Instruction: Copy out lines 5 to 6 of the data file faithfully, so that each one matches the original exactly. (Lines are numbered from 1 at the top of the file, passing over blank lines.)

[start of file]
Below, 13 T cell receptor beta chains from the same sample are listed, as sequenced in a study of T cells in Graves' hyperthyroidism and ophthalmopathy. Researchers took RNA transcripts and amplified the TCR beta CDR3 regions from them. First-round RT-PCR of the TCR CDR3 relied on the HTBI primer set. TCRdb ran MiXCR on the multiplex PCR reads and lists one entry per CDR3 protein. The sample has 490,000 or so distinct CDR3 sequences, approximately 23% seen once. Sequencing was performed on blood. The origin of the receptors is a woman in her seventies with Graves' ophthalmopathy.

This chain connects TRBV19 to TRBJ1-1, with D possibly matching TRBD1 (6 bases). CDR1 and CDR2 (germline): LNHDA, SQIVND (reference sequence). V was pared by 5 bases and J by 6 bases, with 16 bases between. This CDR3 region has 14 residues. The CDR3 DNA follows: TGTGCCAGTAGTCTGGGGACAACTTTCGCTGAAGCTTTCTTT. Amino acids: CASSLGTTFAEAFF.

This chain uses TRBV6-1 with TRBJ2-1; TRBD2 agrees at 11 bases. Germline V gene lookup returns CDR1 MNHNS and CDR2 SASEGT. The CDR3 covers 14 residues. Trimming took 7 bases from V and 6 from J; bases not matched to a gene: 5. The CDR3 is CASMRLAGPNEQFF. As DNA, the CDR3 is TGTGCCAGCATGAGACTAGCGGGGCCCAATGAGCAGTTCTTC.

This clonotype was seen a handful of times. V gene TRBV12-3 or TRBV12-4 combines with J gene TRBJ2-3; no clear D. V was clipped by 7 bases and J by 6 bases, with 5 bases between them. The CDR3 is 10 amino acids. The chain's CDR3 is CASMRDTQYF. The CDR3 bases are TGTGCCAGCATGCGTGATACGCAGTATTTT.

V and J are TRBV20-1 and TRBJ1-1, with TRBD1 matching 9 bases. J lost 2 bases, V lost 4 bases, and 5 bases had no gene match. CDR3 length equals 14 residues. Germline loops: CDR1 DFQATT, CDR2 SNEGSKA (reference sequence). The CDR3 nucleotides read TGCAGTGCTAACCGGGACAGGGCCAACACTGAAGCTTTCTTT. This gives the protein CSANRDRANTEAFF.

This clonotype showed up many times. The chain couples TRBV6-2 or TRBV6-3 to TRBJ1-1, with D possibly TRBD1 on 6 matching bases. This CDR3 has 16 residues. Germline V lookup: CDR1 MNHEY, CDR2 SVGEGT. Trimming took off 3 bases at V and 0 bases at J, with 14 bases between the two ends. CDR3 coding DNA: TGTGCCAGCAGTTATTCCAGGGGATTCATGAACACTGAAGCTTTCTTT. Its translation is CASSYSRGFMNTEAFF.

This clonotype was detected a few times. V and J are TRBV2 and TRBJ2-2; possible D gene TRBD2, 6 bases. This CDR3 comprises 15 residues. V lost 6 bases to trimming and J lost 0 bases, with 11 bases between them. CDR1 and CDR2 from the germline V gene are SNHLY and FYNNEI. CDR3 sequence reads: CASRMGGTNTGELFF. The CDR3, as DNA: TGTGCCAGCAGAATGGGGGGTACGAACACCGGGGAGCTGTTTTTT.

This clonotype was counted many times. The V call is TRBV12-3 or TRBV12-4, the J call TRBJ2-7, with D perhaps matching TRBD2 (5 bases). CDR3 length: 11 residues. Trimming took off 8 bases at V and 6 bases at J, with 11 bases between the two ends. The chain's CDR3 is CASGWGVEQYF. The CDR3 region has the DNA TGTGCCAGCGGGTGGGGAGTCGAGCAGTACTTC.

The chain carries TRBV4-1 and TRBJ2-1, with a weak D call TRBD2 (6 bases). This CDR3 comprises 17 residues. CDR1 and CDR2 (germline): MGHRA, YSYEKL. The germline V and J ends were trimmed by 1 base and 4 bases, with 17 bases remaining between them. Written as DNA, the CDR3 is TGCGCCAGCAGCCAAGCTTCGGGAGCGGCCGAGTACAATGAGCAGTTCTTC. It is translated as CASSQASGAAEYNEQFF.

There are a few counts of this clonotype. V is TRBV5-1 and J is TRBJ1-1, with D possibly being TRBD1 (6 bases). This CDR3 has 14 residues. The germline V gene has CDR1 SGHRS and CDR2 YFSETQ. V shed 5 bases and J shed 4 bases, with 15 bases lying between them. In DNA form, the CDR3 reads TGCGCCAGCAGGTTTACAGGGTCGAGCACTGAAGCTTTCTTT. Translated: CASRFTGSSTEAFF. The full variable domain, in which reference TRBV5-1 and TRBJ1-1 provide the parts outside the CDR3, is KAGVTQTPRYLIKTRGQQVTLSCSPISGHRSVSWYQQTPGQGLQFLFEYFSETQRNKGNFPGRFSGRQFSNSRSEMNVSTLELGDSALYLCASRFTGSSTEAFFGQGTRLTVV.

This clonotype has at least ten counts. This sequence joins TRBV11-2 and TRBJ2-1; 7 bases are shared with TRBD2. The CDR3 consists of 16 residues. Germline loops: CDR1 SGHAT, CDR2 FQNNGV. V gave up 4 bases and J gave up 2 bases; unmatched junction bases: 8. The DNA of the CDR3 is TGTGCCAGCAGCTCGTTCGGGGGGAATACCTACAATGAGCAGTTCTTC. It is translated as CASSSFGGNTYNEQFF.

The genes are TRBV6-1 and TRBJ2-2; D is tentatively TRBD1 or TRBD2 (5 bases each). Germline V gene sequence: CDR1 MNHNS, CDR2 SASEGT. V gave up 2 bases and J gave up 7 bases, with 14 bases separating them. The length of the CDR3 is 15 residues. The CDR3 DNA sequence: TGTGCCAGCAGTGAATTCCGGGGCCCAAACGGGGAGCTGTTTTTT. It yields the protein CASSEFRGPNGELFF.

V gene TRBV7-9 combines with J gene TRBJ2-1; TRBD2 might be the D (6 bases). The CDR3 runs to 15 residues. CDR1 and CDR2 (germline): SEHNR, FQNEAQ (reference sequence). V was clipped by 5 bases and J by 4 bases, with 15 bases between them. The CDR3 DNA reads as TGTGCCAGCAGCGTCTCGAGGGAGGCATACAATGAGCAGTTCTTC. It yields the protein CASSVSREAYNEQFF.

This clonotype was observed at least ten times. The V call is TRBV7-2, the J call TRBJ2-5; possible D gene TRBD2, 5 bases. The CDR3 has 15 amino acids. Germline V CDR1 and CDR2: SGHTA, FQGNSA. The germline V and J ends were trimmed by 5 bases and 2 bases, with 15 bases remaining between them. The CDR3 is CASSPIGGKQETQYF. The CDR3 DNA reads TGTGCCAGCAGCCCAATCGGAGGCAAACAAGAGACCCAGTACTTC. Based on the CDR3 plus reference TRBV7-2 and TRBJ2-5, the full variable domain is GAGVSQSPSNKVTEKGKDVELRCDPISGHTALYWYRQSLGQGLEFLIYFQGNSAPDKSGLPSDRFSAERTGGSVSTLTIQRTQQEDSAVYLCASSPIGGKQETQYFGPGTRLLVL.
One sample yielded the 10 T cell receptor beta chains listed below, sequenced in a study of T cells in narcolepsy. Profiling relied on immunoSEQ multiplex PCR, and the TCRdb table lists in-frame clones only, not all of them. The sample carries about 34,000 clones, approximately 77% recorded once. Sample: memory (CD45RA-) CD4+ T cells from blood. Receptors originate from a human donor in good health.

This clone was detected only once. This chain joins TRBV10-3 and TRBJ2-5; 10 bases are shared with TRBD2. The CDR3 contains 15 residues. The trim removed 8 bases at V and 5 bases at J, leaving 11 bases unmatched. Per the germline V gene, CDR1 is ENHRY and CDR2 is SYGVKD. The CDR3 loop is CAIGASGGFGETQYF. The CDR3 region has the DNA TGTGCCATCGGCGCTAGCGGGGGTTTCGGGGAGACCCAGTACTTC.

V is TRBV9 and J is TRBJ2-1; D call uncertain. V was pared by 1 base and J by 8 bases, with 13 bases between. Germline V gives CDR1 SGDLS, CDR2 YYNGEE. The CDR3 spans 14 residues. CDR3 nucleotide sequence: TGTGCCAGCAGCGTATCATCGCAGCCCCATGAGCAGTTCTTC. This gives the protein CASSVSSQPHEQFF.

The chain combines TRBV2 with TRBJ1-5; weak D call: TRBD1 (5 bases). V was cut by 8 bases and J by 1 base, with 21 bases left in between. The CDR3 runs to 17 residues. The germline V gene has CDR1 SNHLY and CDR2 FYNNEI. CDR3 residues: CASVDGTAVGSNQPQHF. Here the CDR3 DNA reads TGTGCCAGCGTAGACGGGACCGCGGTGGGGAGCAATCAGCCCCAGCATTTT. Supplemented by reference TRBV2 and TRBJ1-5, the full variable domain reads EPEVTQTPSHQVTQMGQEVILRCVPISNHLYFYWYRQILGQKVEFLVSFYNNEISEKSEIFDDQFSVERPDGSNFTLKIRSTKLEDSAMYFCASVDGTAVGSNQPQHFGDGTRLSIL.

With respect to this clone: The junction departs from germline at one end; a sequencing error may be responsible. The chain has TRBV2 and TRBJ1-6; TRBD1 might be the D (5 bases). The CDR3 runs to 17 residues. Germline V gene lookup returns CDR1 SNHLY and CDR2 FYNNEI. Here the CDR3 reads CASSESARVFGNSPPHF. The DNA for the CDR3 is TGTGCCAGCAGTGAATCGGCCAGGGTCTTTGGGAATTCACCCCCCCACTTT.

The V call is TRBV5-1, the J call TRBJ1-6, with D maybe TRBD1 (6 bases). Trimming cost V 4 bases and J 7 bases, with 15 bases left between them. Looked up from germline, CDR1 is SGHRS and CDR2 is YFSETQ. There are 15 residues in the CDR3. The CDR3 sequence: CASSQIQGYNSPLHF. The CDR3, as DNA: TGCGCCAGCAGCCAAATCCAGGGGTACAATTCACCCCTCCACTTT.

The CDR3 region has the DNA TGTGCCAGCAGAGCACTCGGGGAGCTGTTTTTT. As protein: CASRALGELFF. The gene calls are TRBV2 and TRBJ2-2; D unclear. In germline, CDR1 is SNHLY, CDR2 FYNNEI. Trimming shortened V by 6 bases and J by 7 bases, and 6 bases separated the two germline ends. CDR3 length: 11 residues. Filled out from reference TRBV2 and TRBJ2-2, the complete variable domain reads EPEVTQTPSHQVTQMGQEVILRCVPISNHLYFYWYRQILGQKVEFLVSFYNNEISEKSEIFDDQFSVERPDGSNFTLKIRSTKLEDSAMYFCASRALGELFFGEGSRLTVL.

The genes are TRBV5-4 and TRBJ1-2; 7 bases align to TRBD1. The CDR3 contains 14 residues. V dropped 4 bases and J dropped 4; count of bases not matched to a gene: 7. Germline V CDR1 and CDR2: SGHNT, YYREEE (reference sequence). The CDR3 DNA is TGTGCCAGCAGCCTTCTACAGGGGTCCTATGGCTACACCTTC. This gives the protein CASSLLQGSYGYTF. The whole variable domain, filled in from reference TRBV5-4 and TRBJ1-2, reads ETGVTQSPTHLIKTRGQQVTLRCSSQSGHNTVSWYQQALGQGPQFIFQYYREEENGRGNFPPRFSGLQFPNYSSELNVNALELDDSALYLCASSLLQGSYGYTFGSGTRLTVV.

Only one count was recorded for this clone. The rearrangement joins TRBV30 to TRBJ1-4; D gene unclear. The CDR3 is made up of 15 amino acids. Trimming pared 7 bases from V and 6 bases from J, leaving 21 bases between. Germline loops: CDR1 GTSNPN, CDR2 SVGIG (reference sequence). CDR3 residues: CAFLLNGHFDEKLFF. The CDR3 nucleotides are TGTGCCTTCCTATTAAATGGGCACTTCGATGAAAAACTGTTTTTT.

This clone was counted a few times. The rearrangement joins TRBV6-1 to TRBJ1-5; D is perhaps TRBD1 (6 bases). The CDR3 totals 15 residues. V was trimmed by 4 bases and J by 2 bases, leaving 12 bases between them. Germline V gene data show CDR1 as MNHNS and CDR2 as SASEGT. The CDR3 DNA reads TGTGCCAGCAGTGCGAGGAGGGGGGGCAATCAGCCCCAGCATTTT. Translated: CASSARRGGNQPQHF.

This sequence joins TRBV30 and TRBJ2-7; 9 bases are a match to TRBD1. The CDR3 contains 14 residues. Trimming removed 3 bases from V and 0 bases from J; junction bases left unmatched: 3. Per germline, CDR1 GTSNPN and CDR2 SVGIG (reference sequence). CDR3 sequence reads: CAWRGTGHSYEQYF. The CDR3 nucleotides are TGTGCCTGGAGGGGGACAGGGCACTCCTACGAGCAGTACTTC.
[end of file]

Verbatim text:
V and J are TRBV20-1 and TRBJ1-1, with TRBD1 matching 9 bases. J lost 2 bases, V lost 4 bases, and 5 bases had no gene match. CDR3 length equals 14 residues. Germline loops: CDR1 DFQATT, CDR2 SNEGSKA (reference sequence). The CDR3 nucleotides read TGCAGTGCTAACCGGGACAGGGCCAACACTGAAGCTTTCTTT. This gives the protein CSANRDRANTEAFF.

This clonotype showed up many times. The chain couples TRBV6-2 or TRBV6-3 to TRBJ1-1, with D possibly TRBD1 on 6 matching bases. This CDR3 has 16 residues. Germline V lookup: CDR1 MNHEY, CDR2 SVGEGT. Trimming took off 3 bases at V and 0 bases at J, with 14 bases between the two ends. CDR3 coding DNA: TGTGCCAGCAGTTATTCCAGGGGATTCATGAACACTGAAGCTTTCTTT. Its translation is CASSYSRGFMNTEAFF.